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Webber Street’s new Goodlife Centre provides practical and creative classes

Albert Evans

Tools for the terrified is just one of the courses on offer at the Goodlife Centre, a new training centre run by Jo Behari and Alison Winfield-Chislett whose aim is to present trades and the way people learn them in a different light.

Webber Street’s new Goodlife Centre provides practical and creative classes
Webber Street’s new Goodlife Centre provides practical and creative classes

Behari is no stranger to media attention, primarily for her all-female building firm Home Jane and more recently for a channel 4 daytime show Make Do and Mend.

The Goodlife Centre came around as a spin-off from Home Jane. The pair met while working for the firm and share a passion for practical skills and crafts.

"We started doing classes as a way to make money during the recession and it has just spiralled from there," says Behari.

Both have taken interesting routes in to the world of trades with Behari leaving a career in marketing and Winfield-Chislett working as a designer in a wide range of areas and then working as a carpenter for Home Jane.

However an area like SE1 with so many other educational institutions close by you could think that the market is somewhat over-saturated. Behari sees the Goodlife Centre as a good middle ground between 'learning it yourself' and more accredited learning.

"We want people to come here and get their hands dirty and have fun... they may find they enjoy it so much that they then want to go on and do a more conventional course."

Another factor in the Goodlife Centre's inception is a move away from a gender-specific brand.

"When we did courses under Home Jane the attendees were all women but I know there is a generation of blokes that don't know anything about DIY," says Behari.

"It's a strange paradox that 20 years ago you would never see a woman at a DIY course and now we are trying to encourage men to come!" says Winfield-Chislett.

The current climate of austerity and eco-awareness may also play in the centre's hands. While many people watch their waste and outgoings the centre gives people the skills to refurbish old furniture and to be able to take on DIY tasks themselves.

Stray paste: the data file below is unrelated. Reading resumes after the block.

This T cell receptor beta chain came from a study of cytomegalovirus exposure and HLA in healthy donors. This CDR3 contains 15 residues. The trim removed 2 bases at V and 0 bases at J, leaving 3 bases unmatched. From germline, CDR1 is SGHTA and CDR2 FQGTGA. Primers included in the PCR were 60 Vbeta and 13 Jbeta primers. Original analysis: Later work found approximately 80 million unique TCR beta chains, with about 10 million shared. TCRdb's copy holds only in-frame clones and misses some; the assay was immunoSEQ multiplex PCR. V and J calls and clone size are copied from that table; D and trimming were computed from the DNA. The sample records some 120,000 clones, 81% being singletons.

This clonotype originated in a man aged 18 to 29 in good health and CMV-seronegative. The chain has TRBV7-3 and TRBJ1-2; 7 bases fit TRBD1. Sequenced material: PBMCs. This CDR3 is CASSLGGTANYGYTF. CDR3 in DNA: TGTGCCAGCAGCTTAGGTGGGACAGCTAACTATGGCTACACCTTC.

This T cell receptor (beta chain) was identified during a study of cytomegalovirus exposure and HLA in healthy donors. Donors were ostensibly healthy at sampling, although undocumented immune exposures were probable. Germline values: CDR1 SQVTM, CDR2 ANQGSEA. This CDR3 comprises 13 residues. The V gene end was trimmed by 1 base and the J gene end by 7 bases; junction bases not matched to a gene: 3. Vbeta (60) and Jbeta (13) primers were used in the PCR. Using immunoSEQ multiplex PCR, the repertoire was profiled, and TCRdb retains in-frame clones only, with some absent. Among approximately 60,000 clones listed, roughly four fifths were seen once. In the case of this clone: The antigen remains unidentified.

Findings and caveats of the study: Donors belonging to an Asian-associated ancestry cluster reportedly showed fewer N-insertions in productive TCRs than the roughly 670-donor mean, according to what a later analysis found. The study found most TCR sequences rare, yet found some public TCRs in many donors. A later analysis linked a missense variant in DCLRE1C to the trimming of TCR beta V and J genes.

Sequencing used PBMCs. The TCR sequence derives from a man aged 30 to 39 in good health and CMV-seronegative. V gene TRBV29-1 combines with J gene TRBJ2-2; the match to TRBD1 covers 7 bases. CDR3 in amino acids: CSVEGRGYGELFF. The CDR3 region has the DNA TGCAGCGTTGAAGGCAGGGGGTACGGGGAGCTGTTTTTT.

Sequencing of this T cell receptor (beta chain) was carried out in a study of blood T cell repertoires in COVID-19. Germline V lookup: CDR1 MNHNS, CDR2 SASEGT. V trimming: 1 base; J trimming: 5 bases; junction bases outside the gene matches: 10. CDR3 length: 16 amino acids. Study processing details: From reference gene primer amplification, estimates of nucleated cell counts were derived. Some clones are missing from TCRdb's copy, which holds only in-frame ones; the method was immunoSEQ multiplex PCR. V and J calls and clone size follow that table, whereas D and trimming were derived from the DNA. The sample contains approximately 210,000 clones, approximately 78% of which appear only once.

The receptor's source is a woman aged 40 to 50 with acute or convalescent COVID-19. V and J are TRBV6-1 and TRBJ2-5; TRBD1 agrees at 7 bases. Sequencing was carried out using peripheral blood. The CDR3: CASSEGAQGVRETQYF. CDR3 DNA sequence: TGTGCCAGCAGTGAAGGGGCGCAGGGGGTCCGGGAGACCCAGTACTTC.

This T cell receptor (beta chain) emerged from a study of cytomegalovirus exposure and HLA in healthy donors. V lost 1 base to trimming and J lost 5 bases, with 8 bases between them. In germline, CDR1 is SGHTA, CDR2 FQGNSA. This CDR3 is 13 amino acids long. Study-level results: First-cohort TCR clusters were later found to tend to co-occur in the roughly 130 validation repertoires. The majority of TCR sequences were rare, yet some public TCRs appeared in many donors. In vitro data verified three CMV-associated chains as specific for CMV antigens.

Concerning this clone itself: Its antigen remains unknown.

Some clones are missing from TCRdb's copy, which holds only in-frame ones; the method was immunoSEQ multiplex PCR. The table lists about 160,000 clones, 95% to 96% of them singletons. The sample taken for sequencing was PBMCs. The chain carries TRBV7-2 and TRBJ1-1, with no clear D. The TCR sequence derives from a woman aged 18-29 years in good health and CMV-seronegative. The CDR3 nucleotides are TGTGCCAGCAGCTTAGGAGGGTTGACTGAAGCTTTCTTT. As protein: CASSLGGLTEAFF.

All the furniture in the centre has either been made or refurbished by them and they regularly bring in items for the attendees to work on.

Channel 4's Make do and Mend is based on similar principles with Behari and two other experts travelling the country showing people how to save money on their food, clothing and homes.

"It's very 'of the now' as many people are doing things themselves...I realised that this centre can really help people who don't know how," says Behari.

However the pair seem to see manual skills as more than just a means to save money but also as a creative and relaxing activity. The courses are all tailored towards a wide range of abilities and based around the attendees enjoying themselves and trying different things as well as taking home applicable skills.

"We can get people who are terrified of drills to use them very competently before lunch."

The pair believe being based in SE1 is key to their centre. "this area still has a concentration of workshops and trade companies. We can bring in expert tutors from round the corner," says Winfield-Chislett.

"And no one can say they can't get to Waterloo," she adds.

The space itself is impressive, complete with work desks, refurbished furniture and lots of space . With plans to expand the range of courses on offer the space will undoubtedly expand.

"We want it to remain a flexible, multi-use space," says Winfield-Chislett. "We are even going to teach relaxation in here."

The minimalist style fits in with the ethos of the Goodlife Centre and the pair see what they are doing as a reaction to the disposability of modern 'Primark culture'.

Winfield-Chislett uses a quote from Steve Wright to sum up her views: "You don't want it all... Where would you keep it?"

The Goodlife Centre is at 122 Webber Street

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